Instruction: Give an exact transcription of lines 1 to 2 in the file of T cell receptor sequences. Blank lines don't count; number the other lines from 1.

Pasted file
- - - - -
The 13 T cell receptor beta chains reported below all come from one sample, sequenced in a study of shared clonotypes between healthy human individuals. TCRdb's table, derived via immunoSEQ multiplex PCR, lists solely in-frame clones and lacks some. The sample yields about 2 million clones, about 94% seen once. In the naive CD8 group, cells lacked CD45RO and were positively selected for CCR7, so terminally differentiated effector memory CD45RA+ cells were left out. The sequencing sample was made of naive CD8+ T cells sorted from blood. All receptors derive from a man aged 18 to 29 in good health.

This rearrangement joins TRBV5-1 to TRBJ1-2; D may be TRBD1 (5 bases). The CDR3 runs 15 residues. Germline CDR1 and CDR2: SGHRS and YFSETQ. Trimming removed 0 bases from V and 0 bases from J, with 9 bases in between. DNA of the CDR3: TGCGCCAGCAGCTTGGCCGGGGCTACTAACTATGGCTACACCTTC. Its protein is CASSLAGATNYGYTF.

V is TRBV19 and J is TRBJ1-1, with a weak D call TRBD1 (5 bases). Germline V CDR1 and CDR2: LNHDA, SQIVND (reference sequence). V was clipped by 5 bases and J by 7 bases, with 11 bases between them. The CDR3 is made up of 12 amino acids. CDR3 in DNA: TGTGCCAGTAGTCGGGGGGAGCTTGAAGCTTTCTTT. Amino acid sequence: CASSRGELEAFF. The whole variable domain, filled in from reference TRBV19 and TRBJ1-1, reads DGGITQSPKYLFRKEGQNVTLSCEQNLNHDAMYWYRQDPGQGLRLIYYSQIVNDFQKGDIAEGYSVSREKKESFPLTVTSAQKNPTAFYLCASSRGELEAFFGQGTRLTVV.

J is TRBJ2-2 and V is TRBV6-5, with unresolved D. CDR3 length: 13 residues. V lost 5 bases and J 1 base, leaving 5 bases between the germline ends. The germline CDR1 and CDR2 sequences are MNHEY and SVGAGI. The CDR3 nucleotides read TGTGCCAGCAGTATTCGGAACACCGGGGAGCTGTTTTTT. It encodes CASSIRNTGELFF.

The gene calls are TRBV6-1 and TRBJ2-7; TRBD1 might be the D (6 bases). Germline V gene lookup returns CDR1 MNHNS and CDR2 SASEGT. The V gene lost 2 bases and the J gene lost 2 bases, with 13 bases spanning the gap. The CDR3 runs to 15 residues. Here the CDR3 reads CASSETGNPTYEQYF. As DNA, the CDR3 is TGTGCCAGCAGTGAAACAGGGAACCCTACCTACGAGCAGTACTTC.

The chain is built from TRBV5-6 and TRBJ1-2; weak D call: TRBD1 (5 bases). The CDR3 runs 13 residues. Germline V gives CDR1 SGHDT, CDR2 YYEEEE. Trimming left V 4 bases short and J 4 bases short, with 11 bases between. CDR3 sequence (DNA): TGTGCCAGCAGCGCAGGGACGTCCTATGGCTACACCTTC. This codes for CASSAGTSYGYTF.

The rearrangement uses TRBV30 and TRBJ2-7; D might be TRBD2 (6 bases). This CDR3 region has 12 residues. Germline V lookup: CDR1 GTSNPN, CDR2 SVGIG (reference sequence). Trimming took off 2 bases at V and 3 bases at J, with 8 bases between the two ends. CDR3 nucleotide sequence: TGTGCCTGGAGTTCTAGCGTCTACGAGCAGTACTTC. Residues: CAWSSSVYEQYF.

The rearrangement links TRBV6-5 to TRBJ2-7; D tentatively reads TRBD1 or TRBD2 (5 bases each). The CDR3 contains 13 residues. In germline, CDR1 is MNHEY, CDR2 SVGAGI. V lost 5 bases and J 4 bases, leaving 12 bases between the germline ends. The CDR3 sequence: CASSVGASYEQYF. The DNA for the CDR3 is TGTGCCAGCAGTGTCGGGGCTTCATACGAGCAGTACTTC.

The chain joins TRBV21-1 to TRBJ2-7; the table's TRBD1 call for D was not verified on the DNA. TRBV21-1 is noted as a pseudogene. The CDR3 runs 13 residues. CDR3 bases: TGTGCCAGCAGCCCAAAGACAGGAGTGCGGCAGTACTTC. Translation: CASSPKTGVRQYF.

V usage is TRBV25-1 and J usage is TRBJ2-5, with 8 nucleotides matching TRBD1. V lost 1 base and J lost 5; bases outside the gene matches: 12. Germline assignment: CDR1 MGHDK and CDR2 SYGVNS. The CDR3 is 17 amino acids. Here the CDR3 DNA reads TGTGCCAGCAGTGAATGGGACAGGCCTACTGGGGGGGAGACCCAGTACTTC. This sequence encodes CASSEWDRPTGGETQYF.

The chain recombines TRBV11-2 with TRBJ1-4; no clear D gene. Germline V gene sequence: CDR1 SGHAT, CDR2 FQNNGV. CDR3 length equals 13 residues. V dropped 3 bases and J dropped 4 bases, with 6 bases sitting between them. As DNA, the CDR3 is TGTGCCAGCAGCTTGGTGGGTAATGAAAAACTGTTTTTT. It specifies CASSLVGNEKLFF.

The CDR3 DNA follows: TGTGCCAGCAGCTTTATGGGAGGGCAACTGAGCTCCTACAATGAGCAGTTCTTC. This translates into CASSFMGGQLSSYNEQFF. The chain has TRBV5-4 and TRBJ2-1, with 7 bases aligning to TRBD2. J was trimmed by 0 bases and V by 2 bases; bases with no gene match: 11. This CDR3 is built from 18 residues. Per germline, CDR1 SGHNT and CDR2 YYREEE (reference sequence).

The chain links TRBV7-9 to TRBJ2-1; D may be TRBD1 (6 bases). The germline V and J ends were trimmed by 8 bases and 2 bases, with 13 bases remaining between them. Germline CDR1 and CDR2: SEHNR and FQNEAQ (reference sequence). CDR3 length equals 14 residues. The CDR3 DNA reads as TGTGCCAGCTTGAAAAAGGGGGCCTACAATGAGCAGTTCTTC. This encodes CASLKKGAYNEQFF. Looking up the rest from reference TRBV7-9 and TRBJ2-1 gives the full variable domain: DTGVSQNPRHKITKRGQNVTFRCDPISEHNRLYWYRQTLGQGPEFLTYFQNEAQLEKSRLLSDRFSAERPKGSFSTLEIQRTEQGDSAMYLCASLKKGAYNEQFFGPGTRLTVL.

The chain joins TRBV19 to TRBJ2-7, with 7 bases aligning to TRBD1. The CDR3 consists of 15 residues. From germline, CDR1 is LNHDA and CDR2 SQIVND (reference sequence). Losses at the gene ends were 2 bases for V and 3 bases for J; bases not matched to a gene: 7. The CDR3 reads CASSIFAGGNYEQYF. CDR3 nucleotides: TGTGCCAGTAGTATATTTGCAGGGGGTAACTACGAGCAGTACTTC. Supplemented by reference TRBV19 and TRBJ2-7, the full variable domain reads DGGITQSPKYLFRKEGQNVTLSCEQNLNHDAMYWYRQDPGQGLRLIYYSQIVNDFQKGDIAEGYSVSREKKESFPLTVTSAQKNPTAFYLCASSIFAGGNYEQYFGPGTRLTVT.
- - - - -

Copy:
The 13 T cell receptor beta chains reported below all come from one sample, sequenced in a study of shared clonotypes between healthy human individuals. TCRdb's table, derived via immunoSEQ multiplex PCR, lists solely in-frame clones and lacks some. The sample yields about 2 million clones, about 94% seen once. In the naive CD8 group, cells lacked CD45RO and were positively selected for CCR7, so terminally differentiated effector memory CD45RA+ cells were left out. The sequencing sample was made of naive CD8+ T cells sorted from blood. All receptors derive from a man aged 18 to 29 in good health.

This rearrangement joins TRBV5-1 to TRBJ1-2; D may be TRBD1 (5 bases). The CDR3 runs 15 residues. Germline CDR1 and CDR2: SGHRS and YFSETQ. Trimming removed 0 bases from V and 0 bases from J, with 9 bases in between. DNA of the CDR3: TGCGCCAGCAGCTTGGCCGGGGCTACTAACTATGGCTACACCTTC. Its protein is CASSLAGATNYGYTF.